There’s definitely a Lamanite/Nephite divide. But I think the relationship is much more complex than it first appears as I’ve said before. Especially early on. When Nephi first mentions the skin of blackness it’s only 30 years since they left Jerusalem and he’s likely just hitting his 50’s. While we can ascribe a miracle curse I suspect we should look for more naturalistic causes first. Especially given the passage I mentioned which definitely don’t seem like Nephi’s ascribing a miracle but rather a natural consequence of their apostasy from Israel.

  30. When referencing Nephi or the role of “Nephi” as a king, I have wondered about the population size of the civilization where it would be necessary to want to have a king or ruler in the way described when the family is desirous for him to be their king and the continuation of using Nephi as a title of sorts for the reign of kings. I do realize I carry my own baggage on the definition regarding “king”, but it strikes me as unusual given that the population as presented is quite limited with a split family of only 2-3 generations at that point.

    Also, one thing in the past that has helped with hearing/seeing the personality of Nephi has been listening to the reading of the first two books over the course of a shorter amount of time. Hearing the autobiographical narrative of 1 Nephi spoken aloud in a session or two can really give a flavor of how he is presenting himself, also the decline in the amount of lattitude he is willing give his brothers (and others) over the course of the book.

    It is probably the nature of my children’s relationship with each other, but when reading 1 Nephi 18:9-10 it almost comes across as Nephi pushing some hot buttons with his brethren when he approaches them about their “rudeness”. Similar to how my children often will point out they were not at all at fault and they were just trying to nicely say something, Nephi cites that he spoke “…to them with much soberness”. It’s them the overraction to this that then is represented as what causes the problems. I have wondered at times what the narrative might haev been if Nephi did not confront his brothers at that time. But I get ahead since we are only at I, Nephi.

  31. To add, I think you have a point about Islam, although also think that in practice it was more complex from what I’ve read of late antiquity and early medieval Islam. But I’ll be the first to admit it’s not an area I know much about. However most things I read distinguish between what was formally required versus what was already practice in the countries in question. Typically after conversion to Islam many practices continued. Further during say the conquest of Iran a lot of women were sold into slavery. So while the rules and economics of slavery were definitely different in Islam than the 19th century US South, I’m not sure it’s necessarily that much better. Slavery is horrific period.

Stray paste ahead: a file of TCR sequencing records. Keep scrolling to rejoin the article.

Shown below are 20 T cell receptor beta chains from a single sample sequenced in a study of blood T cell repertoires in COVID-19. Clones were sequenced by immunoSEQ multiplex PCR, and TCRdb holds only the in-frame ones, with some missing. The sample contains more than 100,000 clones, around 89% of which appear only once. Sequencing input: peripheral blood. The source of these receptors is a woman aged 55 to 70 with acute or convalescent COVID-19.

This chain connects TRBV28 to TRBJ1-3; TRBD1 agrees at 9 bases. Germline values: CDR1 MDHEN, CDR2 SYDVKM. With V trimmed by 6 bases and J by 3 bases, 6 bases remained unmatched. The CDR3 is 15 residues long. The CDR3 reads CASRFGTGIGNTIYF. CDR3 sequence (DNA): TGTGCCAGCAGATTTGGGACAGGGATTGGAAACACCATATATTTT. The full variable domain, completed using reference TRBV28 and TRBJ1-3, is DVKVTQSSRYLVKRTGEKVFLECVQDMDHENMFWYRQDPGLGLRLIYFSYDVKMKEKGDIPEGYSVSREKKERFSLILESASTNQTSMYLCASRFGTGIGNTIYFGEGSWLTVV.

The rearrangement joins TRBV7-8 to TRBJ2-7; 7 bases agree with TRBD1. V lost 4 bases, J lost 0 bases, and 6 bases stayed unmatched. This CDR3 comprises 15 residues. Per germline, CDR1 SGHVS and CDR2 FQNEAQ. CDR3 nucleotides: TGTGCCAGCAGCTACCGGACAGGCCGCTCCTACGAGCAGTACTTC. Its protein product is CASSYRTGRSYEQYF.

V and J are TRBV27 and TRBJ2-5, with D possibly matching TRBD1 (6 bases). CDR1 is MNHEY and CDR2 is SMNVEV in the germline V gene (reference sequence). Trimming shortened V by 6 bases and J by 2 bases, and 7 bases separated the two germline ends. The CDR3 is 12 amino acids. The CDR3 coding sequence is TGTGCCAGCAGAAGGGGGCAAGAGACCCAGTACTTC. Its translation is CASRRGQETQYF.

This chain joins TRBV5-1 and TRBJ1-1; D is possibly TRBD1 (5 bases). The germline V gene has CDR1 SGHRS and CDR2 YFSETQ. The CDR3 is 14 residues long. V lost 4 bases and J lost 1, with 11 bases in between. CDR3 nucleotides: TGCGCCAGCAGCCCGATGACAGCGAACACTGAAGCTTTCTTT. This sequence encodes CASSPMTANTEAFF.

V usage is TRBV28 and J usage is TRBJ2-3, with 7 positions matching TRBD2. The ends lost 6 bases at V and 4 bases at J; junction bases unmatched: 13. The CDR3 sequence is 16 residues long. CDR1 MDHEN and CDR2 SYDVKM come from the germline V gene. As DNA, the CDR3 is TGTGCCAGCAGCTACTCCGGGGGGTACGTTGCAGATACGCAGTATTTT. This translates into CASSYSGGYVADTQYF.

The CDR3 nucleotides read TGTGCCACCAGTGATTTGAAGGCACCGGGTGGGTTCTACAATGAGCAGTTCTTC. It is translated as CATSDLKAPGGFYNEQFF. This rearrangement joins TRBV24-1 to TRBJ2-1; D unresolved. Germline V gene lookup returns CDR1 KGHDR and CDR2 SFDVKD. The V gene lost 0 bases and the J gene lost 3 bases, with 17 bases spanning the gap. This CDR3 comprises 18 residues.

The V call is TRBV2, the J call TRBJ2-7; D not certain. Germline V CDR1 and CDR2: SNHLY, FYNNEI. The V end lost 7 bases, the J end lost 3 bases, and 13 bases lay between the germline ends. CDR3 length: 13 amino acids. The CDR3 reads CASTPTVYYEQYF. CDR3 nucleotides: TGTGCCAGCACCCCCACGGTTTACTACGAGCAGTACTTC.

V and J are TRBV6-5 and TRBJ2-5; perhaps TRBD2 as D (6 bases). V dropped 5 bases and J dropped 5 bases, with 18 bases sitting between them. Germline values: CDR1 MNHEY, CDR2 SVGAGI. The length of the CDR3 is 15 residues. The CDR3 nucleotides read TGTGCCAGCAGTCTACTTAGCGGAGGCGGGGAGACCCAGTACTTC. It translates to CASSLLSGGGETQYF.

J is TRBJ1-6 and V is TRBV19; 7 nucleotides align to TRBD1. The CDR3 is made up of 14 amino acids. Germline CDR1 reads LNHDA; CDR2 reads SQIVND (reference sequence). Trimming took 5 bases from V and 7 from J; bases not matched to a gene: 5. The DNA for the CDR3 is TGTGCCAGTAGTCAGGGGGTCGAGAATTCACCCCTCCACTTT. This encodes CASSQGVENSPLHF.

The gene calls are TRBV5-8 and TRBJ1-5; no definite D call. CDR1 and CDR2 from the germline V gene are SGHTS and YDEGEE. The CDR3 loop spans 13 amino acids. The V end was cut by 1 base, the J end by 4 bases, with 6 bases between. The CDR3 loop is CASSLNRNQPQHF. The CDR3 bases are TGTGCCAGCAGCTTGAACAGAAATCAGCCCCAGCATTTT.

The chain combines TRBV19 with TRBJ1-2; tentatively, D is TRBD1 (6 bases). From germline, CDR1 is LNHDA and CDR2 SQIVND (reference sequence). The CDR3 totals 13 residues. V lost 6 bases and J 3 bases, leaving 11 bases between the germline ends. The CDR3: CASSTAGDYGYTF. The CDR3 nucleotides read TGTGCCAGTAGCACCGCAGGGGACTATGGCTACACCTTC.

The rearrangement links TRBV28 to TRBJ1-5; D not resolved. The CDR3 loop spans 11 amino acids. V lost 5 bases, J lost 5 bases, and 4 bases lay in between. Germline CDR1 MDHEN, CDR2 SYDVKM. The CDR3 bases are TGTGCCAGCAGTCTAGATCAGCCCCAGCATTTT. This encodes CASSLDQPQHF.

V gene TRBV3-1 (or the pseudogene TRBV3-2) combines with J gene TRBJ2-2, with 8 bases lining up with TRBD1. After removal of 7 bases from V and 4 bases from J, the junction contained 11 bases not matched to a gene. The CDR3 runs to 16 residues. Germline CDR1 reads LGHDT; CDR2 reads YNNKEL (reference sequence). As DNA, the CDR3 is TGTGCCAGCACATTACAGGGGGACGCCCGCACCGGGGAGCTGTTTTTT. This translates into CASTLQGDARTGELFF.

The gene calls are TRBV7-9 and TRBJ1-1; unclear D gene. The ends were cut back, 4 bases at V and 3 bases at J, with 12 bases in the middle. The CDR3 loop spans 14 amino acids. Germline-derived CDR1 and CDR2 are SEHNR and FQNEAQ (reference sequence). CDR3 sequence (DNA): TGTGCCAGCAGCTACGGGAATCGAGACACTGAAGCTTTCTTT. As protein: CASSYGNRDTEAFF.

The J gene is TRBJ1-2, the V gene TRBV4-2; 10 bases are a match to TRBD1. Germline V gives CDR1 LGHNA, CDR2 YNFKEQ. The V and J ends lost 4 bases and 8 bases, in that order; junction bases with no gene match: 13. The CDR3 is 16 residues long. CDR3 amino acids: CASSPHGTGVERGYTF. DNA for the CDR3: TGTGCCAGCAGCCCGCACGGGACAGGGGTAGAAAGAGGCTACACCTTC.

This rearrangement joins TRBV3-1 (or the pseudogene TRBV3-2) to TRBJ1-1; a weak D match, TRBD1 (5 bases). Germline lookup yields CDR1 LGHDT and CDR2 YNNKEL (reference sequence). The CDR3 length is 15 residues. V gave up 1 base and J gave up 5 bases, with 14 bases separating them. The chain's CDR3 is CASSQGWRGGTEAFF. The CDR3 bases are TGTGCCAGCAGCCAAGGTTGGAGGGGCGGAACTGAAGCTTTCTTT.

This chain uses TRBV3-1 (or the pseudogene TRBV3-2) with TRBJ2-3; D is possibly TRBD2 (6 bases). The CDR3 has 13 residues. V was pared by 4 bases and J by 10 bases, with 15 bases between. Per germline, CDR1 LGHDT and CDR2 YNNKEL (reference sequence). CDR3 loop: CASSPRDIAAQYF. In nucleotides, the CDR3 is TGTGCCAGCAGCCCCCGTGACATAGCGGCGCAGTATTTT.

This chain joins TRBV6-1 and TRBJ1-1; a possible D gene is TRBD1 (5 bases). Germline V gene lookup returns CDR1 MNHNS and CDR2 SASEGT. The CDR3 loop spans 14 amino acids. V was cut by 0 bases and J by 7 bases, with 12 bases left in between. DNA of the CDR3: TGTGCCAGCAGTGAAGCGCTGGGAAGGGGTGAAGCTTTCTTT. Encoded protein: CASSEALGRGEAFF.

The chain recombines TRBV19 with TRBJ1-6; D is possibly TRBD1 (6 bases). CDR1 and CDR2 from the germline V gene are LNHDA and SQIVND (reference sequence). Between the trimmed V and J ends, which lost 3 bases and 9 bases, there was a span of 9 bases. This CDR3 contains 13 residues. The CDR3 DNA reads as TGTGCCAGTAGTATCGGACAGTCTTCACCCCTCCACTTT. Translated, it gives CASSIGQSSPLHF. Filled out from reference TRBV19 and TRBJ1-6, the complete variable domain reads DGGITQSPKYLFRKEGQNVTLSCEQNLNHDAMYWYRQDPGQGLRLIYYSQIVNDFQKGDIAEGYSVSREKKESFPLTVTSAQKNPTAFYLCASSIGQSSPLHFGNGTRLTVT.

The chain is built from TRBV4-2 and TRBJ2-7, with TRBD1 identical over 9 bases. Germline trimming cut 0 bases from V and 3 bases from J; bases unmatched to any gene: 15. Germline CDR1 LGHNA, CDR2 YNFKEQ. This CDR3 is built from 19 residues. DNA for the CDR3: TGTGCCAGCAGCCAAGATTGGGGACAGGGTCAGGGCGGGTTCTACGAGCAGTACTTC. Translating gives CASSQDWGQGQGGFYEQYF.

In any case my point was less about slavery which doesn’t really appear to be much an issue in the Book of Mormon (Mosiah 7 seems main place) than just racial dynamics. Even after slavery ended there was gross inequity in the United States related to race. Not just for African descendants but also Asians and others.

  32. Personally I still think we should hesitate to call Nephi’s designations racial. I’m far from convinced these aren’t non-racial marks – especially tribal markings

    I wouldn’t know what else to call them. Tribal markings seems too speculative. He seemed to literally believe that some persons’ (namely his brothers’ and their children’s) skin got darker because they became wicked and that it would become lighter when they repented. Nonetheless, I’ll cut Nephi some slack, since it is clear from his writings that he would accept darker-skinned people as equals if they agreed with his religious views. So this isn’t a racism as bad as that in the American south in which racist whites would never accept blacks as equals no matter their religious beliefs.

    Given that Nephi was writing for people in Joseph Smith’s day, it is within reason to judge him according to the standards of 19th century east-coast America. Compared with the hardened racism of American slaveholders of the time, Nephi’s views on race were more enlightened.

    On Islam, there have been and continue to be a many reprehensible forms of slavery existing with Islamic civilization, but nothing exactly like the race-based slavery in 18th-19th century America.

  33. Brad L, thank you for helping me understand where you are coming from. That’s actually a really interesting approach, and one I had never considered before. For me, first it was assume Nephi was infallible, then I jumped straight to understanding Nephi in the context of what I perceived to be his culture. I never thought to take him on his own terms. I’ll be interested to read the conclusions you derive from that approach.